Gallim Dance at BAM Fisher, May 21-26, 2013
What does “blush” convey to you? A person becomingly embarrassed? A person ashamed? The reddening sky of dawn? If it were not for the association of “flush” with toilets and wealth, I’d consider it an apter title than Blush for Andrea Miller’s revised 2009 dance. The six go-for-broke members of her Gallim Dance do indeed turn red in the face over the course of this powerful work, but the cause is their exertions. Vincent Vigilante’s lighting design often turns the BAM Fisher’s black-box stage dark and shot through with spectral beams, but even so, you can see the spotty white makeup on the dancers’ hair, faces, and bodies gradually running with sweat, leaving increasingly large pink patches of hot skin.
Miller has accomplished a great deal since she founded her company in 2007—not only choreographing for Gallim but for other professional companies and for student ones. She is, I think, in love with effort and with the complex ways the human body can sense changes in the atmosphere—both exterior and interior—and respond to them. She has admitted to being a fan of wrestling, although I can’t say whether she meant that she only watches matches or that she also engages in them.
In the late 1920s, when Martha Graham was working her way into modernism, she wrote that “Ugliness may be actually beautiful if it cries out with the voice of power.” Even now, when “ugliness” has been redefined in many ways and banished in others, quite a few people might have trouble accepting that statement. Not Miller. When Blush begins, you can hardly make out the figure in the center of the stage; the only illumination is a row of lights at floor level on either side of the performing area. He (it turns out to be Dan Walczak) knots his body and limbs as if he’s accommodating to a small space, scrabbles along, walks in a squat, whirls into turns, and collapses. When he manages to rise and balance on one leg, that leg is turned in, and he’s wavering as the lights go out.
When the stage brightens, a drumbeat kicks in under a high throbbing, and water sounds emerge, three women (Caroline Fermin, Troy Ogilvie, and Francisca Romo) dance in unison. Fermin and Ogilvie have known Miller since her Juilliard days, and Romo co-founded Gallim and is now its associate director); they’re her kind of anti-heroic amazons. They can jump as if launched by catapults, but they tend to stay low to the ground—feet planted wide apart, knees bent, bodies hunkering down. Turning, stepping out, reaching with widespread and weighted arms. . . . If the floor were a field, they’d have it ploughed and planted by now.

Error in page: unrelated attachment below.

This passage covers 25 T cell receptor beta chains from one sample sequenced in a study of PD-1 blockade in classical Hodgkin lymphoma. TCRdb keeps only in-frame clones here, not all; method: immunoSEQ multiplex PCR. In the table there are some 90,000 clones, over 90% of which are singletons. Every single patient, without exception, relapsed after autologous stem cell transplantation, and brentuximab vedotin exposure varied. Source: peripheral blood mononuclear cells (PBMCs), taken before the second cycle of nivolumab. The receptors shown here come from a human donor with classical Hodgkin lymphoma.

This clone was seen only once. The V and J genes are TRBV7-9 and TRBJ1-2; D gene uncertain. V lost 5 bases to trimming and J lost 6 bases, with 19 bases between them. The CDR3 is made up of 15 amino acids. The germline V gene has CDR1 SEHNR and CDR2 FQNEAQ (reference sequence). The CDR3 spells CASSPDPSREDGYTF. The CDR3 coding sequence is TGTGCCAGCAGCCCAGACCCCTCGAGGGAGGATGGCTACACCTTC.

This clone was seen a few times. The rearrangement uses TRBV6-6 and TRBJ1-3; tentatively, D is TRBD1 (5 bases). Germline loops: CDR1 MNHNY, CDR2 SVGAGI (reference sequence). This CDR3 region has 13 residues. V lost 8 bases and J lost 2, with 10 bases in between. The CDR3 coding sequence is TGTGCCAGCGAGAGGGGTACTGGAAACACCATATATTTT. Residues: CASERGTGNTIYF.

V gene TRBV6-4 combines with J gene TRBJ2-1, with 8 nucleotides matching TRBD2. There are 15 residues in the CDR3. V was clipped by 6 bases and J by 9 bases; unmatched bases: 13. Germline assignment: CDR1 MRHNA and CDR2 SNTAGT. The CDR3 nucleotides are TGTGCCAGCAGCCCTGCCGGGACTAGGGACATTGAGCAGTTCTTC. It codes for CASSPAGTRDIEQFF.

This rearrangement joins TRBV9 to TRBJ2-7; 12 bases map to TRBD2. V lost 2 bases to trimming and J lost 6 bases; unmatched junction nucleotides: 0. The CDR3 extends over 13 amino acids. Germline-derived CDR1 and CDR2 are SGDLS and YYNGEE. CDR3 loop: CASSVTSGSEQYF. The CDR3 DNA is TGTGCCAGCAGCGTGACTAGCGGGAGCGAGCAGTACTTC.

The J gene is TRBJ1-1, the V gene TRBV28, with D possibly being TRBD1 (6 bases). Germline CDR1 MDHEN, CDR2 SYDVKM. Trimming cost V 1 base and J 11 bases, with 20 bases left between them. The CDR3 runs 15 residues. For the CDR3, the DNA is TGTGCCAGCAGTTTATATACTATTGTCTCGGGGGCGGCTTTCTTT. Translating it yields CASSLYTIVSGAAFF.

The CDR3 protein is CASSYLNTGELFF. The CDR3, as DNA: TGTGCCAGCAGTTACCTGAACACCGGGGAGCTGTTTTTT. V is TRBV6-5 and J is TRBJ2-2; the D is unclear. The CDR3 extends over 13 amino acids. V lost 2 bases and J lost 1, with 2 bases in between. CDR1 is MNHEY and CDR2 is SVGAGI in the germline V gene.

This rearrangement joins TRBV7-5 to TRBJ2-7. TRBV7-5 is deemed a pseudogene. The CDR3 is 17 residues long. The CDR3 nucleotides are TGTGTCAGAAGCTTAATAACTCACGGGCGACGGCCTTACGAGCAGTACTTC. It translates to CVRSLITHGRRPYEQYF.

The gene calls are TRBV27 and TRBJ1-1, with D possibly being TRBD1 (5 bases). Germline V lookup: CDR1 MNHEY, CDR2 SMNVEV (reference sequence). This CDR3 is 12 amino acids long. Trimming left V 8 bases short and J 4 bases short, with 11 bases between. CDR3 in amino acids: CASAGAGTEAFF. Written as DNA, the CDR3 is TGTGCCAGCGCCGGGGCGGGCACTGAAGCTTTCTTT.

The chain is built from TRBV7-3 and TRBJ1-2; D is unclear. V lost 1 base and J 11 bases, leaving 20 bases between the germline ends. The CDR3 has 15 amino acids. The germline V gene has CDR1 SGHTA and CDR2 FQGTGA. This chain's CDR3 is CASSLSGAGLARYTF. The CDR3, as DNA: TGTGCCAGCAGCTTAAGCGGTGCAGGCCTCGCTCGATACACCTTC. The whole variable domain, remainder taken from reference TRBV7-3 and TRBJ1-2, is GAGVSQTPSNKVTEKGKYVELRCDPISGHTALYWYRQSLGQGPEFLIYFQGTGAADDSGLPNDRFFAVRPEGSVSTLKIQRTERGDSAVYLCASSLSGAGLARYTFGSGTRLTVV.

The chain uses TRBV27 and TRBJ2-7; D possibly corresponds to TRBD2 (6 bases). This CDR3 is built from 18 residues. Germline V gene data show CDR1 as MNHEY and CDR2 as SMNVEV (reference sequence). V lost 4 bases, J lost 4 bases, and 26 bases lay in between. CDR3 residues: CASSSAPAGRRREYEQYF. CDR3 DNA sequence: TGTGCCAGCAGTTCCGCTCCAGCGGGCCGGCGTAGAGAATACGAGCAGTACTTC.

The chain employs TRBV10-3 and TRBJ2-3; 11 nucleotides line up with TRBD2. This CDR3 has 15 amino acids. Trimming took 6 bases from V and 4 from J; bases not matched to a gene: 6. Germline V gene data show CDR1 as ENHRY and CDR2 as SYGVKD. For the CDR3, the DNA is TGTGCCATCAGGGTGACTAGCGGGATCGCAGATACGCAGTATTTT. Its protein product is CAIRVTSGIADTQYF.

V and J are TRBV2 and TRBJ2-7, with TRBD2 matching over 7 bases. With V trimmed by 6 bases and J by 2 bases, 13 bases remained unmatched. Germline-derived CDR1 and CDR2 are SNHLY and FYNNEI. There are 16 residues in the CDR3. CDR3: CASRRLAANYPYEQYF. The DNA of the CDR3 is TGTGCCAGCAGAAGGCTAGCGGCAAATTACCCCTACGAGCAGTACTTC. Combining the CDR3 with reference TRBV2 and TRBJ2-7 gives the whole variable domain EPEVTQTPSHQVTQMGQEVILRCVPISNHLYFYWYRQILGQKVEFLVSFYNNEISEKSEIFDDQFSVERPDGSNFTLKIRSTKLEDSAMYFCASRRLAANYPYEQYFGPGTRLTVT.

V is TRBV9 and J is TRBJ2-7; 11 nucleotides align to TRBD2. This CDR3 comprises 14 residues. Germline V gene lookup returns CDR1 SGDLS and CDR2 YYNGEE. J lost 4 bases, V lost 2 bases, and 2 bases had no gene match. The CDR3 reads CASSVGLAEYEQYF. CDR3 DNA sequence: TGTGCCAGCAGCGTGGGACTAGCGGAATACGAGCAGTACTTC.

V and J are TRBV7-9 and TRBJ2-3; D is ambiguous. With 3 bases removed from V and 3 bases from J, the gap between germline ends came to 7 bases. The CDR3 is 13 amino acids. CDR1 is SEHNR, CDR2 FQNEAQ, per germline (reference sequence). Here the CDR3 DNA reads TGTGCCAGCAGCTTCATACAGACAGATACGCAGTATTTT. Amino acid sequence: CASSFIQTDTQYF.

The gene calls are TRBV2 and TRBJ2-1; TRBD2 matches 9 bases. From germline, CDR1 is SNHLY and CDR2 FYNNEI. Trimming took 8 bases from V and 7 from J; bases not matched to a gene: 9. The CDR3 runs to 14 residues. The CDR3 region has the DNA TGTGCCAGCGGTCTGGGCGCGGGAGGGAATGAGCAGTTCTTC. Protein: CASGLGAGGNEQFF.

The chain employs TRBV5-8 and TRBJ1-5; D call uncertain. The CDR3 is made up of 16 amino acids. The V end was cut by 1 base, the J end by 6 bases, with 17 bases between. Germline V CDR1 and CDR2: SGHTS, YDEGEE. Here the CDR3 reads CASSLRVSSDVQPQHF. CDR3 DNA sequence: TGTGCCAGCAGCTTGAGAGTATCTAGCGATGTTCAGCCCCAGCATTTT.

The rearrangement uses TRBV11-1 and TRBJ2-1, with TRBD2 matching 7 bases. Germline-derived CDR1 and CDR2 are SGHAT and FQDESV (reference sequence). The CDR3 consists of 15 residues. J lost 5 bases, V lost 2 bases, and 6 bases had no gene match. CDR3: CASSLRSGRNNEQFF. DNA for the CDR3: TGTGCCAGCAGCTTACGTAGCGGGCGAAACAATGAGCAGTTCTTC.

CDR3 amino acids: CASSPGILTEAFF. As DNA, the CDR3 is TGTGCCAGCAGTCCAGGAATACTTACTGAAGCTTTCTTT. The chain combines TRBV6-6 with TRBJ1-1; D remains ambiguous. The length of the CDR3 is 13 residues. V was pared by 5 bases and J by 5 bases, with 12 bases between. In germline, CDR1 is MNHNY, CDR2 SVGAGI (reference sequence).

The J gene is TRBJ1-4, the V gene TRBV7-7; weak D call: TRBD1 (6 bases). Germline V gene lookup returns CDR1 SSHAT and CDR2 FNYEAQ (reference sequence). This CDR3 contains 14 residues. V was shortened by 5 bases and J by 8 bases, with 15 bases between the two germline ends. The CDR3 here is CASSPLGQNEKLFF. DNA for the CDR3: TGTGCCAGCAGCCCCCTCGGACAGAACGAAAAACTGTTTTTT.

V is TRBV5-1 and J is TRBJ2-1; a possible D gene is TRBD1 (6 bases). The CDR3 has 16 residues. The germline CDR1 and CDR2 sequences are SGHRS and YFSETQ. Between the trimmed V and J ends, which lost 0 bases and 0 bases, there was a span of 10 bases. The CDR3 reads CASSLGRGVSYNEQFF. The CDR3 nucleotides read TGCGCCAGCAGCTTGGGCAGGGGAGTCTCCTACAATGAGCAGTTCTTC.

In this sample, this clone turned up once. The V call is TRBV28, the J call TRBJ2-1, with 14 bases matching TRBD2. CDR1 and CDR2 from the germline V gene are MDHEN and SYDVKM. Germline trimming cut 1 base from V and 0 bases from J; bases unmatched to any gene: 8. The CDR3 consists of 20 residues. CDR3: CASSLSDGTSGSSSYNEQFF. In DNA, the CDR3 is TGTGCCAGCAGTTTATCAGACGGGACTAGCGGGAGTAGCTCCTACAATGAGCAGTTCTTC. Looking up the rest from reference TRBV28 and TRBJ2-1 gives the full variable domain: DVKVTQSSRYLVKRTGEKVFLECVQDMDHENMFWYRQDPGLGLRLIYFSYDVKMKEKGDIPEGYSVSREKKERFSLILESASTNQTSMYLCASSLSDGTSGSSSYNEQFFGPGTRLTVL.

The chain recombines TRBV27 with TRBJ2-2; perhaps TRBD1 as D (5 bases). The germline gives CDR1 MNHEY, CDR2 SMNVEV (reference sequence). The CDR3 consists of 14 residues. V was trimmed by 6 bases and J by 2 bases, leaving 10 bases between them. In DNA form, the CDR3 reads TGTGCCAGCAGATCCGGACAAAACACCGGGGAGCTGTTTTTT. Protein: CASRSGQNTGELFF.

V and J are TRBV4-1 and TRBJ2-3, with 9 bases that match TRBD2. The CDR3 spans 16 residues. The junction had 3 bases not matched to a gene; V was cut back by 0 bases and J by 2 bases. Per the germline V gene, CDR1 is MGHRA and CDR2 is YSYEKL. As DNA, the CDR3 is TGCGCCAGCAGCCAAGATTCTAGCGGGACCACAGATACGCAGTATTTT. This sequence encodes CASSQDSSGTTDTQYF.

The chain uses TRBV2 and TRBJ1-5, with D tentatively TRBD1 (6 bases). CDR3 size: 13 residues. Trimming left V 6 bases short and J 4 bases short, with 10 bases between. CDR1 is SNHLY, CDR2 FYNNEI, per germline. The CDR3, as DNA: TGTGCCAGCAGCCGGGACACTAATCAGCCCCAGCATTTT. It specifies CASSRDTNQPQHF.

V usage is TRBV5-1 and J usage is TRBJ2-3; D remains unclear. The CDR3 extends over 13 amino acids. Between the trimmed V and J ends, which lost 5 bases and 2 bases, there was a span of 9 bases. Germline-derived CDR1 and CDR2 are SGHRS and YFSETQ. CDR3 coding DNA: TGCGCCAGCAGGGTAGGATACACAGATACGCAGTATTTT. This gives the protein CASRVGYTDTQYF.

Meanwhile Austin Tyson, Jonathan Royse Windham, and Walczak lie on their sides at the rear of the area. Inching along, their bare torsos pale, they look like larva fighting their way to the next stage of life.
The floor is edged with white tape to suggest a sports arena, and another white tape runs along the side and back walls at chest height. A string of amber lights, bordering the floor against the black wall, comes on at certain times; at another point, circular pools of white light appear. Jose Solis’s costumes allude vaguely both to fashion and to Greek games. The women wear black trunks and rather glamorous, almost backless, full-sleeved blouses. The men wear short, belted, black drapes over matching diaper-type underpinnings. All the performers’ ankles and arches are bound with fabric that suggests sandals.
Like the twelve performers in Miller’s 2010 Wonderland, these people make up a tribe. But Wonderland—influenced by the life-like wolf packs of Cai Guo-Qiang’s Guggenheim installation, Head On—suggested herd and mob behavior with a wildness both amusing and terrifying. In the smaller society of Blush, conformity—when it occurs—is a given, and power struggles erupt and die away like tests accomplished. Sometimes the dancers project the image of a primal group that could be struggling its way to a more evolved state. In the last section, to Wolf Parade’s “I’ll Believe in Anything,” they run and leap around the stage in a loose, playful gang—grinning and sometimes singing along with the vocalist. But at the very end, they follow Ogilvie’s lead, backing away into a corner and staring across the long diagonal.
I’m impressed by the way Miller blends ferocity with disciplined form, whether in three brief contrapuntal duets or during a sequence in which everyone behaves individually at the same time. When several people hold out their hands, palms up, and alternate them in up-and-down motion—as if estimating the comparative weight of two objects—they’re not in immaculate unison, but consensus is obvious.
Given the fierce energy of the movement, Miller’s choice of music is so surprising that you can’t imagine it working, but it does. “Ballybane” by Manyfingers is followed by Andrzej Przybytkowski’s original composition “Birds,” a Chopin prelude, “New Breath” by Kap Bambino, Arvo Pärt’s familiar “Fratres,” and the Wolf Parade song.
Among the dauntless, determined athletes in who-knows-what arena, push and pull are primary dynamics, never more ingeniously explored than in a fairly extended duet for Tyson and Walczak. Punishing and intricately designed, it conveys neither animosity nor fight-to-the-death competition, even though Tyson covers Walczak’s eyes at one point as they rush along. Suddenly Walczak leaves, and Tyson runs in circles alone. He ends up stopped at a corner, looking around for his antagonist.
On some level, Blush is unfathomable. On another it’s as dangerously, sensuously present as a touch on your own flesh.